However, cancer cells operate like very smart automated factories; throw a wrench into one part of it and another part compensates to keep it running.
Cancer cells that survive cisplatin become very efficient at directing their military units of DNA repair proteins to quickly repair DNA damage caused by cisplatin. Increased doses of cisplatin do not work as the tumor cells develop even more ways to fight the drug. Also, if too many normal cells die, normal organ function is in danger.
Despite all the defenses that cancer cells can develop against cisplatin, this drug remains one of the most successful anticancer agents today. This creates a dire need for a combination therapy with another drug that will help to make cisplatin a more effective cancer cell killer.
UT researchers are seeking a drug that will inhibit the repair of cisplatin-damaged cancer cells. Studies from our lab and from around the world have shown that a DNA repair protein called XPF-ERCC1 plays a vital role in the repair of DNA damage caused by cisplatin. If the XPF-ERCC1 DNA repair protein can be stopped, then cisplatin would be more effective, even at lower doses. A wonderful example of overlapping biomedical research knowledge is that testicular cancer cells have lower than normal levels of XPF-ERCC1. Consequently, cisplatin has proven to be very effective in the treatment of this cancer with cure rates approaching 95 percent.
With this in mind, researchers started looking at different compounds that inhibit XPF-ERCC1. After screening thousands of compounds, a handful showed promising results. We tested these compounds on cancer cells in a petri dish to measure how much they help cisplatin kill cancer cells. In the near future, with the use of animal models and human clinical trials, the team aim to translate its results into an improved cisplatin combination therapy with minimal side effects.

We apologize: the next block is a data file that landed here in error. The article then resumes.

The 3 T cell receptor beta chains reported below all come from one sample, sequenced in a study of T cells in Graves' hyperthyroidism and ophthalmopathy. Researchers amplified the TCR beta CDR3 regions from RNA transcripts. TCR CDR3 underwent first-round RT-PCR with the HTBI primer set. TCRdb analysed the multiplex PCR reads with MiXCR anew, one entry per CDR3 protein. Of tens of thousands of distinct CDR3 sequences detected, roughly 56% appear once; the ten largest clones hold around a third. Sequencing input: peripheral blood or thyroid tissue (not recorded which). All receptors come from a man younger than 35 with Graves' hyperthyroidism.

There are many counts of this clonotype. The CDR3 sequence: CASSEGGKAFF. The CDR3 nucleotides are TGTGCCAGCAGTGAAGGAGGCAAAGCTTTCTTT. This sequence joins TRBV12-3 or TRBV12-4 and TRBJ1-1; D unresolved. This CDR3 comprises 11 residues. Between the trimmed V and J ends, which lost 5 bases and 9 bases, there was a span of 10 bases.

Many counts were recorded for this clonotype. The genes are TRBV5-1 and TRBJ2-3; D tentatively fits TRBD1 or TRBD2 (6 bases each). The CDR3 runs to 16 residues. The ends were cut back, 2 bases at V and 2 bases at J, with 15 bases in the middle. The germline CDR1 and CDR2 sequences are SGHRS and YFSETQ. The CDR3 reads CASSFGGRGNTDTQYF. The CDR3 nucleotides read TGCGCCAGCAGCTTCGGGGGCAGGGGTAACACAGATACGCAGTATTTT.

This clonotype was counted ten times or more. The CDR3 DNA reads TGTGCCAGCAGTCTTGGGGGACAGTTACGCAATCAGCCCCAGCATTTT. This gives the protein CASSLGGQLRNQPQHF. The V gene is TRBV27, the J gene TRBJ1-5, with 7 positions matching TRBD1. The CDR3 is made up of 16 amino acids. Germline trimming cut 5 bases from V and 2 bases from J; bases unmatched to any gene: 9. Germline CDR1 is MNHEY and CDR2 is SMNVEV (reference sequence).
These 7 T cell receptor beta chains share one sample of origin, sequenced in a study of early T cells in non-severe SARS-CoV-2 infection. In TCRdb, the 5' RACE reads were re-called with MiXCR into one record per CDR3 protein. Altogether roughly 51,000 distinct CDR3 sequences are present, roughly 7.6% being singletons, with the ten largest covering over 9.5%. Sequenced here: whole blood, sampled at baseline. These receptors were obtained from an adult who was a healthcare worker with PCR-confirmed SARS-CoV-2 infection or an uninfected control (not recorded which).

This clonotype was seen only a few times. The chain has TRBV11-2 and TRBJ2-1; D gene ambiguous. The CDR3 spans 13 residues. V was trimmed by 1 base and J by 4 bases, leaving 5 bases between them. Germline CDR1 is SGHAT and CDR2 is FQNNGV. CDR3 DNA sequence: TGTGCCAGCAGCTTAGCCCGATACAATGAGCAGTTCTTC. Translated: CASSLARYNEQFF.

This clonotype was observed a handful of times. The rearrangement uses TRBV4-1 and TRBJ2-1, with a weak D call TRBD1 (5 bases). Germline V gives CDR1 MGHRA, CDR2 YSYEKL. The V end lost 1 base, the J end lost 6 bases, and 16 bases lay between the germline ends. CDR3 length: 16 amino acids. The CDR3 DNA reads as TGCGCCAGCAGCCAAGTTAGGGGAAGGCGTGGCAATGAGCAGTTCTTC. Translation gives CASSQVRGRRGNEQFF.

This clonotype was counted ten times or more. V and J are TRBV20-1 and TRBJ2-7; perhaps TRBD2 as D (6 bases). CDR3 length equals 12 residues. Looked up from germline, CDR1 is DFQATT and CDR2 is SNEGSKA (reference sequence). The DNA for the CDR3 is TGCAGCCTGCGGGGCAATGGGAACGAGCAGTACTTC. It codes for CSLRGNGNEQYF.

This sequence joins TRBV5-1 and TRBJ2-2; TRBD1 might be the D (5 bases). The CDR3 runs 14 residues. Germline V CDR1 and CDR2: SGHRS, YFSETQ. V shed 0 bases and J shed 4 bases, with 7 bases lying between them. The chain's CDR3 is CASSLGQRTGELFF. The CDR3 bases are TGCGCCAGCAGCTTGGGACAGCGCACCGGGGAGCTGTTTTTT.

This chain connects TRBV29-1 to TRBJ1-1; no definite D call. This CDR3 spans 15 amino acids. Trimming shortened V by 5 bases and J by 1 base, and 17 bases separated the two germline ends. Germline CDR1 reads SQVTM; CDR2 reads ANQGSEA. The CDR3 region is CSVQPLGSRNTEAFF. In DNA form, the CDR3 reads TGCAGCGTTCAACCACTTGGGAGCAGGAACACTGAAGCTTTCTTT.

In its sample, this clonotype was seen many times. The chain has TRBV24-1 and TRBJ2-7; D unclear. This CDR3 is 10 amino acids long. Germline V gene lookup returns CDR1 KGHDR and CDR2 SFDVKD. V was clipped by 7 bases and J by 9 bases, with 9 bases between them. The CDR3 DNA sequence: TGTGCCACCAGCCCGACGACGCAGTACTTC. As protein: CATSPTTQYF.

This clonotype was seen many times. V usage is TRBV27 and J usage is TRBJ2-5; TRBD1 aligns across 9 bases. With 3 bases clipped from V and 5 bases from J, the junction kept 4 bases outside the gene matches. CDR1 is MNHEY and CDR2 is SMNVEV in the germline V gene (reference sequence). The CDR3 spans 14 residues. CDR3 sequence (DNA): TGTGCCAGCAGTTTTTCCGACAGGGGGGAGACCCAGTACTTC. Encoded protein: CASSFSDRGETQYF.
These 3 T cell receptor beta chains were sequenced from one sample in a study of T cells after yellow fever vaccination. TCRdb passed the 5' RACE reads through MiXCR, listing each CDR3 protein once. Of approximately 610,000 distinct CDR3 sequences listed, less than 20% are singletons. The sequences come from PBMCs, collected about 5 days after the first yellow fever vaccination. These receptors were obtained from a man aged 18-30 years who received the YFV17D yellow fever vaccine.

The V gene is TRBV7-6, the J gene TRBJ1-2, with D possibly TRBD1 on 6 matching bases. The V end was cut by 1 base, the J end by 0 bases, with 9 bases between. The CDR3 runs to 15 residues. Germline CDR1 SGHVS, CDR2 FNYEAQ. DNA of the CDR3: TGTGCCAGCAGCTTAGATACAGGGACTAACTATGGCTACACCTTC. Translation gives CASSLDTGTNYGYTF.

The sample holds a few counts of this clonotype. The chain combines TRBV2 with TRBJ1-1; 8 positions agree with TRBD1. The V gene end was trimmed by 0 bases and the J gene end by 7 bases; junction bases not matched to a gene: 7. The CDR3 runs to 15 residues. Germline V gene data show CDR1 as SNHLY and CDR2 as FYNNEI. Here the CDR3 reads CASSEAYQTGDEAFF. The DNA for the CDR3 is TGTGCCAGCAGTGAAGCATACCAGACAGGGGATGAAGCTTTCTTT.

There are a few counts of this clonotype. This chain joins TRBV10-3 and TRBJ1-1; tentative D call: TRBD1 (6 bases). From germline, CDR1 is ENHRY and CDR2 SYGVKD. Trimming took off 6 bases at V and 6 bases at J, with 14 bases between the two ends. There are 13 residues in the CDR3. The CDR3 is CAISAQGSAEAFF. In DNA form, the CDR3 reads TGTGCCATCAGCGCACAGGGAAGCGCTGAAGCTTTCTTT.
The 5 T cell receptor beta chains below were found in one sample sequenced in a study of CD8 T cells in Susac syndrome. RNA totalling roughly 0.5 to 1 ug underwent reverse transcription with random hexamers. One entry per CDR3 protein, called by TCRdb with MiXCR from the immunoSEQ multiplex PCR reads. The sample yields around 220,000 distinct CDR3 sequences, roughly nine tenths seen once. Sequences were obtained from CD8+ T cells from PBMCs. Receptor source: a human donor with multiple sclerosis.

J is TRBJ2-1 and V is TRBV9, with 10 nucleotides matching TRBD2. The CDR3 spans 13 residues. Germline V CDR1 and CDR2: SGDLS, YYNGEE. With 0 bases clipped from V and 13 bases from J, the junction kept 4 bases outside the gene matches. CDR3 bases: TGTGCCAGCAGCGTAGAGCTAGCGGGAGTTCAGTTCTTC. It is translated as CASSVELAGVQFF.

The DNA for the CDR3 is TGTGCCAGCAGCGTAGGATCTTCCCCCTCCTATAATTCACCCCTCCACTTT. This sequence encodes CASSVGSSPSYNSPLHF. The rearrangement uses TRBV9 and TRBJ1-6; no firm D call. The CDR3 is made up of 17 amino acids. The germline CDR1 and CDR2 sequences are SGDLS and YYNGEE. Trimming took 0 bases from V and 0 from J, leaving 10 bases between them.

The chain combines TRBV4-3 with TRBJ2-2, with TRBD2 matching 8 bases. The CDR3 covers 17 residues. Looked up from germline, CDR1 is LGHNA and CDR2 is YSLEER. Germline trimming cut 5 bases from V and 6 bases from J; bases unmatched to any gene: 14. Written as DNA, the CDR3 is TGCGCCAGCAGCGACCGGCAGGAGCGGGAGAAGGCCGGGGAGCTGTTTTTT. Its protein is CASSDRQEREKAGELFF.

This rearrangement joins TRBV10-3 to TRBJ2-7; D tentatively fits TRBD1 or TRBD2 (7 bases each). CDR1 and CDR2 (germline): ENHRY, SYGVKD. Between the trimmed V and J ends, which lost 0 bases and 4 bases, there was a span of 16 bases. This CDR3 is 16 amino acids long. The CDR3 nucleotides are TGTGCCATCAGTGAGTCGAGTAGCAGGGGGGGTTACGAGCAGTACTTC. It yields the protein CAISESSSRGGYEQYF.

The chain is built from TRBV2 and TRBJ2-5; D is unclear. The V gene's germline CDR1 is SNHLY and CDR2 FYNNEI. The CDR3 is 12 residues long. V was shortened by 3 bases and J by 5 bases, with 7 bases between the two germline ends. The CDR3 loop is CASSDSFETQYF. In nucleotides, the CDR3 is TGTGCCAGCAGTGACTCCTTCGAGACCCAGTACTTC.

Despite an increased understanding of the repair of cisplatin damaged DNA, there are still many unanswered questions. We still do not understand how many different DNA repair pathways are involved in the repair of cisplatin damage. By gaining a better understanding of these pathways, we can identify additional proteins in the cell that affect cisplatin repair. These additional proteins may be even better targets for combination therapy than XPF-ERCC1.
We, and our cancer research colleagues, now understand that there is no single solution for all types of cancer. We need to study biological mechanisms in depth that produce different types of cancer cells, especially cell mechanisms that prevent effective cancer treatment and make cancer cells resistant. In the future era of personalized medicine, there is a vast amount of research to be done to find such targets that will ultimately help us cure patients afflicted with this deadly disease.
Akshada Sawant is a student earning her Doctor of Philosophy in the UT-College of Medicine and Life Sciences Biomedical Science Program (Akshada’s Ph.D. advisor is Dr. Steve Patrick).